My first instinct was to not only cut out all the sugary treats, but to go mostly low carb with meat, eggs, cheese, vegetables, and a little fruit. It was Saturday so we made eggs and chicken sausage for breakfast. I did not add any sweetener or milk to my decaf tea. The result of this was that I just couldn't seem to get full. I felt a little nauseated and had difficulty getting hydrated up for the day on plain water. (My normal breakfast is 1/2 cup orange juice diluted in a big glass of water, tea with milk and maple syrup, yogurt, granola, and half of a banana - very carb heavy.) I had plain yogurt (the kind I buy for my son) as a morning snack and a large salad with chicken and oil and vinegar dressing for lunch. I had bell pepper slices and hummus for an afternoon snack. I was still hungry. Then I did some more reading...

The recommended diet for gestational diabetes is not low carb, it's low simple-carb (simple-sugar). The recommendation is to consume some protein, fat, and a complex carb with each meal and snack. The complex carb releases more slowly than a simple sugar and combining it with fat and protein also further slows absorption which prevents a high spike in blood sugar. By cutting out too many carbs, I was actually doing myself a disservice. If you are not used to processing carbs at all, you can have a greater spike/response to the glucose test which can make the results even worse.

So I made a big pot of quinoa with some lime zest to eat with my chili for dinner. Between the quinoa and the beans, I finally did not feel hungry. For my bedtime snack, I had a clementine (mandarin orange) and a small handful of cashew nuts.

The next day, I moderated things. I cooked up a big pot of steel cut oatmeal and combined 1/2 cup with 2 scrambled eggs and some shredded cheese for breakfast. I felt so much better than the previous day. I drank my tea and plain water no problem and was well hydrated. This breakfast kept me feeling full though the morning, I even exercised during my son's 10:30 nap. After working out, I had a yogurt. Then for lunch another big salad with chicken. For dinner I had quinoa and leftover tofu and ground pork stir fry from Friday night along with some sauted green cabbage.

I kept up my diet changes in preparation for my 3-hour Glucose Tolerance Test on Wednesday. I also increased my exercise from 3-4 times per week to every day. Exercise improves insulin sensitivity and decreases insulin resistance.

I arrived for my 3-hour test fasting. At my clinic, it is just a lab appointment starting at 8 a.m. The lab tech drew my blood then gave me the usual drink, but this time it had 100 g of Dextrose. It tasted worse than the 50 g dose, more like cough syrup than anything else. I took the full five minutes to drink it under her watchful gaze. When I was done, she gave me a paper with the 1-hour, 2-hour, and 3-hour times to come back for my blood draws. The clinic has a hospitality room with a television, some computers, bathrooms, etc on the same floor and she told me I could go sit there and that I could also go out to my car if I needed something or wanted to, but not to leave the property.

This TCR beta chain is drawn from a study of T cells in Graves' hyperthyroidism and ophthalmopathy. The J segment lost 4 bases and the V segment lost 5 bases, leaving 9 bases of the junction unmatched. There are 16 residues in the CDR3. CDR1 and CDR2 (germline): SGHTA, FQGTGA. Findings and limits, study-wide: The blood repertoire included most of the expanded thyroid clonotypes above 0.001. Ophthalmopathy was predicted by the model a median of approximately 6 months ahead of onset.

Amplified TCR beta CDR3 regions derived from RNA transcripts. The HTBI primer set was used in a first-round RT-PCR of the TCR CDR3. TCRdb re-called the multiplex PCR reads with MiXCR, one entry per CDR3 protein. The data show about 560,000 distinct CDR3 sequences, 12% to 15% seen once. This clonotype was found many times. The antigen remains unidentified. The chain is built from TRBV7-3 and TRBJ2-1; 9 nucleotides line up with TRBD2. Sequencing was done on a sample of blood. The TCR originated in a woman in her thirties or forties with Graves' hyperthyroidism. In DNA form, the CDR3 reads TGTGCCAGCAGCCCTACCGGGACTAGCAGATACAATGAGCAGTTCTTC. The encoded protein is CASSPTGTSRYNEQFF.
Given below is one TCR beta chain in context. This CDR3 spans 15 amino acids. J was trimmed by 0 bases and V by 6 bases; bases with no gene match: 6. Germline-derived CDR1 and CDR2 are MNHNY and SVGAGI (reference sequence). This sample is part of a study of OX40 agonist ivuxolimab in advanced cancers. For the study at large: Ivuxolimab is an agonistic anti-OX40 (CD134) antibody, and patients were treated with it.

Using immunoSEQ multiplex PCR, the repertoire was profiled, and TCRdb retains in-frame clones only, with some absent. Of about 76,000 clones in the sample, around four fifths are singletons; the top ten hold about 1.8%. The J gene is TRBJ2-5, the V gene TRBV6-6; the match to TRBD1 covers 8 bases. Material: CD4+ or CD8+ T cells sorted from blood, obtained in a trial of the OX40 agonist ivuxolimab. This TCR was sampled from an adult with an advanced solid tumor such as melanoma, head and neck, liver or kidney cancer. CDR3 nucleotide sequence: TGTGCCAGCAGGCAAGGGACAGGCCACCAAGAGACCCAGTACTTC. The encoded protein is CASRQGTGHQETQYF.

I went to the hospitality room, but was feeling pretty nauseated. Not wanting to throw up and have to do the test again another day, I stepped outside where it was much cooler. I strolled around for nearly the whole hour, chatting with a coworker on the phone. I tried to go back to the room twice, but both times I felt nauseated upon sitting in the warm room. (Although I wasn't thinking of it at the time, I suspect this walking around helped lower my 1-hour result. It's been found that people with Type II Diabetes who get even 10-minutes of non-strenuous exercise after eating have improved blood sugar control.)

My husband joined me for hour two and we did sit in the hospitality room and played card games for most of the hour. I was feeling much less nauseated by then which the lab tech told me was normal. She said if you make it though the first hour you are normally good to go on feeling sick.

Hour three I watched part of a movie on my iPad. The last 30 minutes I was constantly checking the clock and I was very hungry. I drank the most water during this hour since I was no longer nauseated.

I got my test results back the next day as follows. The ( ) indicate the reference/allowed range for the test according to my clinic.

Fasting: 76 (60-105)
1st Hour: 144 (60-179)
2nd Hour: 120 (60-154)
3rd Hour: 43 (60-139)
Result = Passed!

My blood sugar was very low at the end of the test. I had taken a homemade muffin from my freezer that morning and left it in my car. I ate it before driving home, and good thing because you shouldn't drive with a blood sugar of 43!

In conclusion...

This process was stressful. It's embarrassing that I knew I wasn't eating well for those weeks leading up to the test. If I had just watched my diet better it all could have possibly been avoided. 

With only 15% of women failing the 3-hour test, it seems there are quite a few false positives on the 1-hour test. However, I am choosing to see the experience not as the result of an unpredictable 1-hour test, but as a wake up to recent dietary indiscretions. 

I have put away all my treats and baked goods. The nurse who gave me my results also said, in addition to the junk food, I should try to limit bread, potatoes, rice, and juice. I'll keep up my healthier substitutions and also try to ensure I am consistently including protein with my carbohydrates.

A side effect of my diet changes is that I have started weeks 29, 30, and 31 of pregnancy at the same weight. Normally putting on that pound per week (or more) happens without my even trying. I'll talk to my doctor about it at my appointment next week.

Some useful resources...
American Diabetes Association
Baby Center - Overview Gestational Diabetes
Baby Center - Diet tips for Gestational Diabetes
Live Strong - Foods to Avoid

Best of luck to all the pregnant moms out there! If you'd like, please share your story in a comment!